Panic on the streets of London…

… Manchester, Liverpool and Birmingham.

Christ, what a week. London in flames, murder by hit and run in Birmingham, politicians so out of touch with the country that they don’t know what to say, the public actually supporting police action, me agreeing twice with articles in The Telegraph and David Starkey choosing Newsnight on which to reveal that he’s a batshit crazy bonkers racist nutter.

I spent Monday night glued to my computer, watching chaos unfold via Twitter, the BBC and Reuters until I couldn’t take any more. There is too much to think about, but what I do know is that this isn’t going away, and nor should it. The government may try to sweep several nights of violence under the carpet of criminality but that’s to over-simplify. It is the easy way out. At this point, it doesn’t matter who got us into this situation, which has been years in the making. But if Cameron et al can’t face up to the horrible, ugly truth that society is broken and it is now their responsibility to do what they can to fix it, then they should quietly bugger off to their sun loungers and not bother coming back.

I can’t empathise with the rioters, but I can sympathise. To be young, bored, broke, with no hope of getting a job, getting out, or of life changing in any way fast enough, might well look like having nothing to lose. To chuck a chair through a window could be a ‘Why the fuck not?’ moment of brief, beautiful power. It doesn’t matter whose chair, or whose window when everyone who is not right beside you, right then, is the enemy. The only surprising thing is that there weren’t more people rampaging through the streets.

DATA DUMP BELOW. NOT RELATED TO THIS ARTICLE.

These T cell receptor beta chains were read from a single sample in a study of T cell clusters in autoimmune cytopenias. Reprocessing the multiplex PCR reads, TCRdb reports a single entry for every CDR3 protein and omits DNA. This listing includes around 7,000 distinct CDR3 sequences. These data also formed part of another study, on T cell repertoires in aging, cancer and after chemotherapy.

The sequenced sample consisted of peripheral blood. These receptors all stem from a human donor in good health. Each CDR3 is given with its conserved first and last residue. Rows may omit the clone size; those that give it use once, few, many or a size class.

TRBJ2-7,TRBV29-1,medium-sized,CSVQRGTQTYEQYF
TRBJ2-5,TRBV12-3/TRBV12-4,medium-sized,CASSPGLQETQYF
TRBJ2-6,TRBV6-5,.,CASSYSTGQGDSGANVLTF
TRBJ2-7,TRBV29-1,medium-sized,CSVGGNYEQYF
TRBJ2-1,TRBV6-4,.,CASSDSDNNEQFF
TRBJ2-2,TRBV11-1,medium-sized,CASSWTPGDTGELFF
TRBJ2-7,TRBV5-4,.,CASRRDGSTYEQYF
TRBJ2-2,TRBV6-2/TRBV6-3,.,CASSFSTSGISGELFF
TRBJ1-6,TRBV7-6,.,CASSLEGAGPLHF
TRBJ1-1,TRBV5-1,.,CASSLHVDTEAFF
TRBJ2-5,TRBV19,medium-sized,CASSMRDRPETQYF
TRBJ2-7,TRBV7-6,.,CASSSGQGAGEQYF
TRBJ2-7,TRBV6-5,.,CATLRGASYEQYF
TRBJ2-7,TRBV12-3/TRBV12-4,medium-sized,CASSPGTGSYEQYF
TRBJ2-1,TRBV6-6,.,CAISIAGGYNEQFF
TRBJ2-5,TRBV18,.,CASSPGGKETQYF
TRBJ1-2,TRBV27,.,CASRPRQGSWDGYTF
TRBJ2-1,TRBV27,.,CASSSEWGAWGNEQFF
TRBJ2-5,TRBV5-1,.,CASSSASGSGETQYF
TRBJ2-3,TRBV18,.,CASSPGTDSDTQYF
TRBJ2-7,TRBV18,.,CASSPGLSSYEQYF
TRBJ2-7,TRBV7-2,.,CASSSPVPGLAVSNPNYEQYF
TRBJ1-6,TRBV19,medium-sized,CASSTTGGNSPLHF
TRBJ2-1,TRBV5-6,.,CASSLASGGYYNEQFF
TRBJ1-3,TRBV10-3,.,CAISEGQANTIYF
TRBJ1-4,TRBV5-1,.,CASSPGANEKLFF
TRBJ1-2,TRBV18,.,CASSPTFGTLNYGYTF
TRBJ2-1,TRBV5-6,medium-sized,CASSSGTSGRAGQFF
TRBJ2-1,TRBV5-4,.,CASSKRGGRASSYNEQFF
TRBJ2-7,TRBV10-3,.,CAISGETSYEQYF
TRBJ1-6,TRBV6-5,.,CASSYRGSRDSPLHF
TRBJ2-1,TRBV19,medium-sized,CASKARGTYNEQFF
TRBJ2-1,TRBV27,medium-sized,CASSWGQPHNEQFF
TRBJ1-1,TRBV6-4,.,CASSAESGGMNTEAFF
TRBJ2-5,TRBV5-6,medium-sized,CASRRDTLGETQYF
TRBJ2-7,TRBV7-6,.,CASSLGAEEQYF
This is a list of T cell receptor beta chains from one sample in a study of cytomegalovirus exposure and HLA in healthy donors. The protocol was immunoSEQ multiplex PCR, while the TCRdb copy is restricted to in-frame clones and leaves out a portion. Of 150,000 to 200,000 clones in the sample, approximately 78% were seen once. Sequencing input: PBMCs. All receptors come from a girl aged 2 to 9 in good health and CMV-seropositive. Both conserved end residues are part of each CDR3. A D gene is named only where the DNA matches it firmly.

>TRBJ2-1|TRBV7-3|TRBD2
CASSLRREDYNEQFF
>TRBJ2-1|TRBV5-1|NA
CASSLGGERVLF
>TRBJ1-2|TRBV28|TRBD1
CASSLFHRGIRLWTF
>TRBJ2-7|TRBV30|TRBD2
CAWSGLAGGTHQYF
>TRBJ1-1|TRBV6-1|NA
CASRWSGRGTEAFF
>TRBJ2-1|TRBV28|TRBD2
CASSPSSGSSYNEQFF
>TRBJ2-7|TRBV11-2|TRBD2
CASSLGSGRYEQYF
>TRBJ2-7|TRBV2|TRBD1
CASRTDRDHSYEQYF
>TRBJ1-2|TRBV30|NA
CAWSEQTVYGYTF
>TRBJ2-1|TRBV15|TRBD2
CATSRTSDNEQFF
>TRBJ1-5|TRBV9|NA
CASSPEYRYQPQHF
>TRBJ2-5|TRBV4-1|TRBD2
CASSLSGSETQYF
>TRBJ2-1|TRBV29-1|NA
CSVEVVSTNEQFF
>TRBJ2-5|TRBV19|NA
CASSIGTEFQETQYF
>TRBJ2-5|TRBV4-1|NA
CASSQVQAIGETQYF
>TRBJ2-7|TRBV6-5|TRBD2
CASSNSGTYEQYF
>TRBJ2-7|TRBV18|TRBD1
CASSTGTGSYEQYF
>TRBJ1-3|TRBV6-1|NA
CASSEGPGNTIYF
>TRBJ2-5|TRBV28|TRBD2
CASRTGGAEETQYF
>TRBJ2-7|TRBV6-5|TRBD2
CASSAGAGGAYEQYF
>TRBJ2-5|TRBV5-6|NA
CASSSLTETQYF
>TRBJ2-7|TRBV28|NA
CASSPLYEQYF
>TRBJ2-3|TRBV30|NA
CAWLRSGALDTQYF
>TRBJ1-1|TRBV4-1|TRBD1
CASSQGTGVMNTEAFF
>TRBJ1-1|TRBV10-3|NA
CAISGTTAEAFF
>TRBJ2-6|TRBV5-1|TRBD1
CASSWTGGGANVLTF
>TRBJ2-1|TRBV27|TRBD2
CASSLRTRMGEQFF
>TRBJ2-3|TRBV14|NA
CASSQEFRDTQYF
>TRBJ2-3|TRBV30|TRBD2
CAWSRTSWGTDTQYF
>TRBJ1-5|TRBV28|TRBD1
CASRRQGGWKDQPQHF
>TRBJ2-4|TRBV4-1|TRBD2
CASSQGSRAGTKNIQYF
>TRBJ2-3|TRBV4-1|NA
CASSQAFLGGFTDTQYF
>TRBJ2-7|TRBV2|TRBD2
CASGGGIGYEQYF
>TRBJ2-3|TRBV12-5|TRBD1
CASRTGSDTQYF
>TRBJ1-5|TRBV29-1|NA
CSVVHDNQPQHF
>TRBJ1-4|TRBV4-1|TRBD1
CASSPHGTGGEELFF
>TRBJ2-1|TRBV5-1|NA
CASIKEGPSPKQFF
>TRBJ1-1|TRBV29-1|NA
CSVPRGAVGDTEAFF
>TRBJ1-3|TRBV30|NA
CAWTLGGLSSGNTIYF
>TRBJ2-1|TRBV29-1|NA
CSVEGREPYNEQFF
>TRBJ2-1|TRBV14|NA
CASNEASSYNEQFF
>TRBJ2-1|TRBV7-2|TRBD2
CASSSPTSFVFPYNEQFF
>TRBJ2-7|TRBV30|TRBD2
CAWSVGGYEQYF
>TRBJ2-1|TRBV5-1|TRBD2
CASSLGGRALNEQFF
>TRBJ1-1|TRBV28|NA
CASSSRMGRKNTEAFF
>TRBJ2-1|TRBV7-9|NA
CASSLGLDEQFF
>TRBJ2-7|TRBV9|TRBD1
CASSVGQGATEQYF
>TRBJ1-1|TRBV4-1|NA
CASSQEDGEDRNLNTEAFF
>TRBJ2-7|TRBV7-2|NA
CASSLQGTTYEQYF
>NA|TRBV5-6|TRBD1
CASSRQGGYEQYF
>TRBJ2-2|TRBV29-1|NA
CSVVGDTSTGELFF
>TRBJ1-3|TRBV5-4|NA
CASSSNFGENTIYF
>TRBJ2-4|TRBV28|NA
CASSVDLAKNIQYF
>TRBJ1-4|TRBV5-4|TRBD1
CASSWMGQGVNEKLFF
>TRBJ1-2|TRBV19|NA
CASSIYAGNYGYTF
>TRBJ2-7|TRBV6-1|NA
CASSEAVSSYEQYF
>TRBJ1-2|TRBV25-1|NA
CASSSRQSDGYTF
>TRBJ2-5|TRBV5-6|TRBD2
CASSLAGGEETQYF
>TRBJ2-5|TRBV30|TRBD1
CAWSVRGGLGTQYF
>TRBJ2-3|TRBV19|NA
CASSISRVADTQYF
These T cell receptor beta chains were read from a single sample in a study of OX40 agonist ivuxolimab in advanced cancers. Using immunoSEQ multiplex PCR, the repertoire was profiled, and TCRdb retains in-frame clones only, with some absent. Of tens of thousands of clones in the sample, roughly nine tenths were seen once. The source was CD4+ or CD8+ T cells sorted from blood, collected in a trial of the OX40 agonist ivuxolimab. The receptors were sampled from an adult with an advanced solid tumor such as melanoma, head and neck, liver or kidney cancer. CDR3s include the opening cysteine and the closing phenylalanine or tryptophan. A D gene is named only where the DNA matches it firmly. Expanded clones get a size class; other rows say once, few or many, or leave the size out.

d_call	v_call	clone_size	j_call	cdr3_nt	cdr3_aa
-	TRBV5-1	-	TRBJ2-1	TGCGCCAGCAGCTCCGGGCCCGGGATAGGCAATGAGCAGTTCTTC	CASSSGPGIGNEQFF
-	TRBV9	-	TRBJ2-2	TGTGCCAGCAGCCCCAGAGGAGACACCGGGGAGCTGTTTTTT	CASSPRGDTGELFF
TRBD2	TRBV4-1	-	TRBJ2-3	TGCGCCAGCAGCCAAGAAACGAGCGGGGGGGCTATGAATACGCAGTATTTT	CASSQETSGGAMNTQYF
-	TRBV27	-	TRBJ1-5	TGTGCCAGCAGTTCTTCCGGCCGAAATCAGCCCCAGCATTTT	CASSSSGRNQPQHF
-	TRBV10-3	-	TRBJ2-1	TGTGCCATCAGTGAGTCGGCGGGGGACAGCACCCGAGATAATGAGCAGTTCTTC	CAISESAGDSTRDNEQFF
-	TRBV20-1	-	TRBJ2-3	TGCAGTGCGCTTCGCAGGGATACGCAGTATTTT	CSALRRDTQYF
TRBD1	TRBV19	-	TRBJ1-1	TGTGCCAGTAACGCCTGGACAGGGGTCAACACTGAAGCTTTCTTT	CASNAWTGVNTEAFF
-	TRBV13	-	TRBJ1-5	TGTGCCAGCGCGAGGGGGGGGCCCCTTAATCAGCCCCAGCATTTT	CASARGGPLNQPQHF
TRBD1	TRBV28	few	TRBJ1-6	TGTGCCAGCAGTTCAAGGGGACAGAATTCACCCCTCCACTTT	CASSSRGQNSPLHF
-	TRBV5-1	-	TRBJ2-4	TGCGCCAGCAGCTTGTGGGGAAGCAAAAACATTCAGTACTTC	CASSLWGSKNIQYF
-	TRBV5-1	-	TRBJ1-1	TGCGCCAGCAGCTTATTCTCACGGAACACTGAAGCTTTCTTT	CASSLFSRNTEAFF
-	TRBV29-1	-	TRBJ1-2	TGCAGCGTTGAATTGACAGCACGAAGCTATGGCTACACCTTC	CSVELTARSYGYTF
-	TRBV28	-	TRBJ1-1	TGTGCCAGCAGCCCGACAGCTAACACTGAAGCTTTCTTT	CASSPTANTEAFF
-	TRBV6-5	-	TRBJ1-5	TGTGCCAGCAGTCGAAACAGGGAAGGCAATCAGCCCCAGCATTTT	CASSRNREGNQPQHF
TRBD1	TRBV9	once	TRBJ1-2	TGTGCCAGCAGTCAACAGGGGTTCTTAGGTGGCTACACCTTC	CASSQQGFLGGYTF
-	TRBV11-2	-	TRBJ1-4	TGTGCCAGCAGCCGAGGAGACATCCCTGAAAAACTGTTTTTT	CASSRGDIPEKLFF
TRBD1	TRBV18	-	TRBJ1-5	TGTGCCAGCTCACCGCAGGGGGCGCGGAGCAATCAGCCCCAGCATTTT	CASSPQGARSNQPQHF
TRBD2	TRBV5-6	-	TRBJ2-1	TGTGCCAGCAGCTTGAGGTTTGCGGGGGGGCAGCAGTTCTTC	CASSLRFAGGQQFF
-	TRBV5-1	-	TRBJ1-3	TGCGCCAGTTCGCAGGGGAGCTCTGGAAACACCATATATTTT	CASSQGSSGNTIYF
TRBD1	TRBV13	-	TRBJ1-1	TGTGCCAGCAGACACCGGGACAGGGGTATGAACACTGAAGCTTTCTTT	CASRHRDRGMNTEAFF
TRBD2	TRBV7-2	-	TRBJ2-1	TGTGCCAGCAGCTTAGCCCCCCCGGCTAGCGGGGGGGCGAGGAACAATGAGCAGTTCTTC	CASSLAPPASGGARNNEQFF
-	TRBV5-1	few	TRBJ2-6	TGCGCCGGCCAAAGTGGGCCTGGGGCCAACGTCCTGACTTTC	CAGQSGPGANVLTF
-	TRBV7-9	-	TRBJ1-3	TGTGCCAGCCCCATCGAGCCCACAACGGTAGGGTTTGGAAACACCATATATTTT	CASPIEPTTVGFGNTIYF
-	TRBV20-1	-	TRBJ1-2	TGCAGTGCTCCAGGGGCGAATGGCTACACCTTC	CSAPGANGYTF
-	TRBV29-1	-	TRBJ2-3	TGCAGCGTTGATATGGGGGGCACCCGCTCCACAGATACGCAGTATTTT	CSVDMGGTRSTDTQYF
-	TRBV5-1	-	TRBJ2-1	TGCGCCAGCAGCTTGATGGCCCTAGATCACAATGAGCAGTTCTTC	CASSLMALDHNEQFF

Some of the responses to the riots have been more frightening and stupid than the riots themselves: shut down social media during times of unrest; calls for water cannon, rubber bullets, National Service; dispossess the dispossessed of their council homes if they’re found guilty, thereby creating even more of an underclass with even less to lose. The official story is one of punishment and blame, but the wheels have come off the spin machine. It doesn’t quite wash, does it, to say that thousands of people were sparked into unprompted illegal activity for no reason? There has to be a ‘why?’




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6 thoughts on “Panic on the streets of London…”

  1. Wonderfully put, Becky. Where is Clegg in all of this? Cameron is playing true to form (asshole Tory stomping on the yobs), but how can Clegg go on being a part of this?

  2. Mr W – you mean Clegg, the Invisible Man of Politics? No one knows, no one cares where he is. It makes you wish Spitting Image was still going, except that it’s a world beyond satire.

  3. Horrific, and indeed beyond satire. Being an American, I obviously have no idea how any other country’s system of government works, but if the Liberal Democrats withdrew their support from the coalition, wouldn’t the UK have to hold a new election and get the bloody Torys out? I realize this will never happen, but it’s all mind-boggling. And for Cameron to suggest evicting looters and their families (!) from council housing makes me think he is deliberately trying to make things worse.

  4. You’d think. But that would require Clegg to show some backbone and he had it surgically removed mere seconds after agreeing to form part of a coalition in the first place. As for Cameron, I don’t think he understands that some people have only one home. He probably thinks if they get kicked out of their London pad they can just pop off to their place in the country.

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